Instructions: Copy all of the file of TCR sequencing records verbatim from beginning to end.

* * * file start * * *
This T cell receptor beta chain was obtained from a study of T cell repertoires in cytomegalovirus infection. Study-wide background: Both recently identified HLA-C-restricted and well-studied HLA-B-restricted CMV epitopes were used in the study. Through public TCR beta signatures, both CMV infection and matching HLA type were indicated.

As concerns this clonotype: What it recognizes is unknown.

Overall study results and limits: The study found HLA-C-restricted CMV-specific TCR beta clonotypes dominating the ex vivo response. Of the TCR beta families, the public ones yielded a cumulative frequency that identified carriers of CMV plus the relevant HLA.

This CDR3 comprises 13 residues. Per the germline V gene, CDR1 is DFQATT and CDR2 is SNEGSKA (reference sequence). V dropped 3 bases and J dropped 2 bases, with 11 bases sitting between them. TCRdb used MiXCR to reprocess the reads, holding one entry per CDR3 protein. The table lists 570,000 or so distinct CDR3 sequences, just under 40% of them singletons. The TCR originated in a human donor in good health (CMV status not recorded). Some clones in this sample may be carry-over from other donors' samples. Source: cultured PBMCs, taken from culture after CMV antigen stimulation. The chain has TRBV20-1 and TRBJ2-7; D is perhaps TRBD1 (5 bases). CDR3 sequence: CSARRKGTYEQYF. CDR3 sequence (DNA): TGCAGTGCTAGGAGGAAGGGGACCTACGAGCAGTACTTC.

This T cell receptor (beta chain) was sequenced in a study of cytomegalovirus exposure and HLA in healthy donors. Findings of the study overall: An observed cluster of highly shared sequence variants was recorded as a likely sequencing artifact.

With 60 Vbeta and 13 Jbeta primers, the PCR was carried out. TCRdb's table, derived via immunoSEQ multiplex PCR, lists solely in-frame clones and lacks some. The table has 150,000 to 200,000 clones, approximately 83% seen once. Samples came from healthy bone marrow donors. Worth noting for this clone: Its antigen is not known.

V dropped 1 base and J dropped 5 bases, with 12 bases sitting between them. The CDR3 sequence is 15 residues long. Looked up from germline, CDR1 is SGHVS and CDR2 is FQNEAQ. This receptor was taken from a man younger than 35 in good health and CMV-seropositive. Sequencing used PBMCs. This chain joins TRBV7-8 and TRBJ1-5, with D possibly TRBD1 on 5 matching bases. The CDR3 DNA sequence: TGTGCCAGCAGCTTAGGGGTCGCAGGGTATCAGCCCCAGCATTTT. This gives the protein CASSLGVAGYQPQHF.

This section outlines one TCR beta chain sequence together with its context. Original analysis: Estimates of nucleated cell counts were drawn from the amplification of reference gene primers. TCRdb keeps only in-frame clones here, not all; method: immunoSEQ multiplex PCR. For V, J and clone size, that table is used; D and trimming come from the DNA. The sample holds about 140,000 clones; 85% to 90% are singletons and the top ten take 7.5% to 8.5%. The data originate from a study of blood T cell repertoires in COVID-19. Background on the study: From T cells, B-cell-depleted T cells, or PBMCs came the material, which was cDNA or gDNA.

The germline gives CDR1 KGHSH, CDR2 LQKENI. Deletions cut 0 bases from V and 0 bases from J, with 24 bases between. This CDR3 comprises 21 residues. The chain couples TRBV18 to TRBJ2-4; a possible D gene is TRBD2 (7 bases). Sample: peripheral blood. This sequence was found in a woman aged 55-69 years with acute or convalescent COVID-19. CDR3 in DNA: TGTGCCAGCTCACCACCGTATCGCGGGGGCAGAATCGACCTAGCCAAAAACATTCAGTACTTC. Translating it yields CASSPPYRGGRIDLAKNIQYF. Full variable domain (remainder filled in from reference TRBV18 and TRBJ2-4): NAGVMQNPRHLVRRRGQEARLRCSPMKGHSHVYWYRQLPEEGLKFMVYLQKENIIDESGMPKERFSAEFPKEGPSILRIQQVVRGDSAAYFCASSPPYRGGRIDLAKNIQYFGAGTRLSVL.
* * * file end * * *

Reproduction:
This T cell receptor beta chain was obtained from a study of T cell repertoires in cytomegalovirus infection. Study-wide background: Both recently identified HLA-C-restricted and well-studied HLA-B-restricted CMV epitopes were used in the study. Through public TCR beta signatures, both CMV infection and matching HLA type were indicated.

As concerns this clonotype: What it recognizes is unknown.

Overall study results and limits: The study found HLA-C-restricted CMV-specific TCR beta clonotypes dominating the ex vivo response. Of the TCR beta families, the public ones yielded a cumulative frequency that identified carriers of CMV plus the relevant HLA.

This CDR3 comprises 13 residues. Per the germline V gene, CDR1 is DFQATT and CDR2 is SNEGSKA (reference sequence). V dropped 3 bases and J dropped 2 bases, with 11 bases sitting between them. TCRdb used MiXCR to reprocess the reads, holding one entry per CDR3 protein. The table lists 570,000 or so distinct CDR3 sequences, just under 40% of them singletons. The TCR originated in a human donor in good health (CMV status not recorded). Some clones in this sample may be carry-over from other donors' samples. Source: cultured PBMCs, taken from culture after CMV antigen stimulation. The chain has TRBV20-1 and TRBJ2-7; D is perhaps TRBD1 (5 bases). CDR3 sequence: CSARRKGTYEQYF. CDR3 sequence (DNA): TGCAGTGCTAGGAGGAAGGGGACCTACGAGCAGTACTTC.

This T cell receptor (beta chain) was sequenced in a study of cytomegalovirus exposure and HLA in healthy donors. Findings of the study overall: An observed cluster of highly shared sequence variants was recorded as a likely sequencing artifact.

With 60 Vbeta and 13 Jbeta primers, the PCR was carried out. TCRdb's table, derived via immunoSEQ multiplex PCR, lists solely in-frame clones and lacks some. The table has 150,000 to 200,000 clones, approximately 83% seen once. Samples came from healthy bone marrow donors. Worth noting for this clone: Its antigen is not known.

V dropped 1 base and J dropped 5 bases, with 12 bases sitting between them. The CDR3 sequence is 15 residues long. Looked up from germline, CDR1 is SGHVS and CDR2 is FQNEAQ. This receptor was taken from a man younger than 35 in good health and CMV-seropositive. Sequencing used PBMCs. This chain joins TRBV7-8 and TRBJ1-5, with D possibly TRBD1 on 5 matching bases. The CDR3 DNA sequence: TGTGCCAGCAGCTTAGGGGTCGCAGGGTATCAGCCCCAGCATTTT. This gives the protein CASSLGVAGYQPQHF.

This section outlines one TCR beta chain sequence together with its context. Original analysis: Estimates of nucleated cell counts were drawn from the amplification of reference gene primers. TCRdb keeps only in-frame clones here, not all; method: immunoSEQ multiplex PCR. For V, J and clone size, that table is used; D and trimming come from the DNA. The sample holds about 140,000 clones; 85% to 90% are singletons and the top ten take 7.5% to 8.5%. The data originate from a study of blood T cell repertoires in COVID-19. Background on the study: From T cells, B-cell-depleted T cells, or PBMCs came the material, which was cDNA or gDNA.

The germline gives CDR1 KGHSH, CDR2 LQKENI. Deletions cut 0 bases from V and 0 bases from J, with 24 bases between. This CDR3 comprises 21 residues. The chain couples TRBV18 to TRBJ2-4; a possible D gene is TRBD2 (7 bases). Sample: peripheral blood. This sequence was found in a woman aged 55-69 years with acute or convalescent COVID-19. CDR3 in DNA: TGTGCCAGCTCACCACCGTATCGCGGGGGCAGAATCGACCTAGCCAAAAACATTCAGTACTTC. Translating it yields CASSPPYRGGRIDLAKNIQYF. Full variable domain (remainder filled in from reference TRBV18 and TRBJ2-4): NAGVMQNPRHLVRRRGQEARLRCSPMKGHSHVYWYRQLPEEGLKFMVYLQKENIIDESGMPKERFSAEFPKEGPSILRIQQVVRGDSAAYFCASSPPYRGGRIDLAKNIQYFGAGTRLSVL.